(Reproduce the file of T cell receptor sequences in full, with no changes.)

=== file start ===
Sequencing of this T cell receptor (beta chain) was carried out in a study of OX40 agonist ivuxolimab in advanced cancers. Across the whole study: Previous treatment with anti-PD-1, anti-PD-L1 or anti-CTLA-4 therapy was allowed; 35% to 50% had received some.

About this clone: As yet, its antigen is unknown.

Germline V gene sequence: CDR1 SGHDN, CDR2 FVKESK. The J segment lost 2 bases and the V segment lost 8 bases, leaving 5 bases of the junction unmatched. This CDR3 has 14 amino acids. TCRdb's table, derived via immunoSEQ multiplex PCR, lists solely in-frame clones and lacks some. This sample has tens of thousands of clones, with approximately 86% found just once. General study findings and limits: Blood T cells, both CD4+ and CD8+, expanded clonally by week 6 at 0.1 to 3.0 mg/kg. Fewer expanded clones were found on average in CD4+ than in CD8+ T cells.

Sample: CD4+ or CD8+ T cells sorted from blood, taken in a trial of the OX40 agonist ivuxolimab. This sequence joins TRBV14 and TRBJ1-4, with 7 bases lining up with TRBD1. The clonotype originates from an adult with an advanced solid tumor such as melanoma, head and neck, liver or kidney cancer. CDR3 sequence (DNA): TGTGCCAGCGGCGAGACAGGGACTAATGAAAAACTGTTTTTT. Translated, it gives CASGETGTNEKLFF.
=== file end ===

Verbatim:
Sequencing of this T cell receptor (beta chain) was carried out in a study of OX40 agonist ivuxolimab in advanced cancers. Across the whole study: Previous treatment with anti-PD-1, anti-PD-L1 or anti-CTLA-4 therapy was allowed; 35% to 50% had received some.

About this clone: As yet, its antigen is unknown.

Germline V gene sequence: CDR1 SGHDN, CDR2 FVKESK. The J segment lost 2 bases and the V segment lost 8 bases, leaving 5 bases of the junction unmatched. This CDR3 has 14 amino acids. TCRdb's table, derived via immunoSEQ multiplex PCR, lists solely in-frame clones and lacks some. This sample has tens of thousands of clones, with approximately 86% found just once. General study findings and limits: Blood T cells, both CD4+ and CD8+, expanded clonally by week 6 at 0.1 to 3.0 mg/kg. Fewer expanded clones were found on average in CD4+ than in CD8+ T cells.

Sample: CD4+ or CD8+ T cells sorted from blood, taken in a trial of the OX40 agonist ivuxolimab. This sequence joins TRBV14 and TRBJ1-4, with 7 bases lining up with TRBD1. The clonotype originates from an adult with an advanced solid tumor such as melanoma, head and neck, liver or kidney cancer. CDR3 sequence (DNA): TGTGCCAGCGGCGAGACAGGGACTAATGAAAAACTGTTTTTT. Translated, it gives CASGETGTNEKLFF.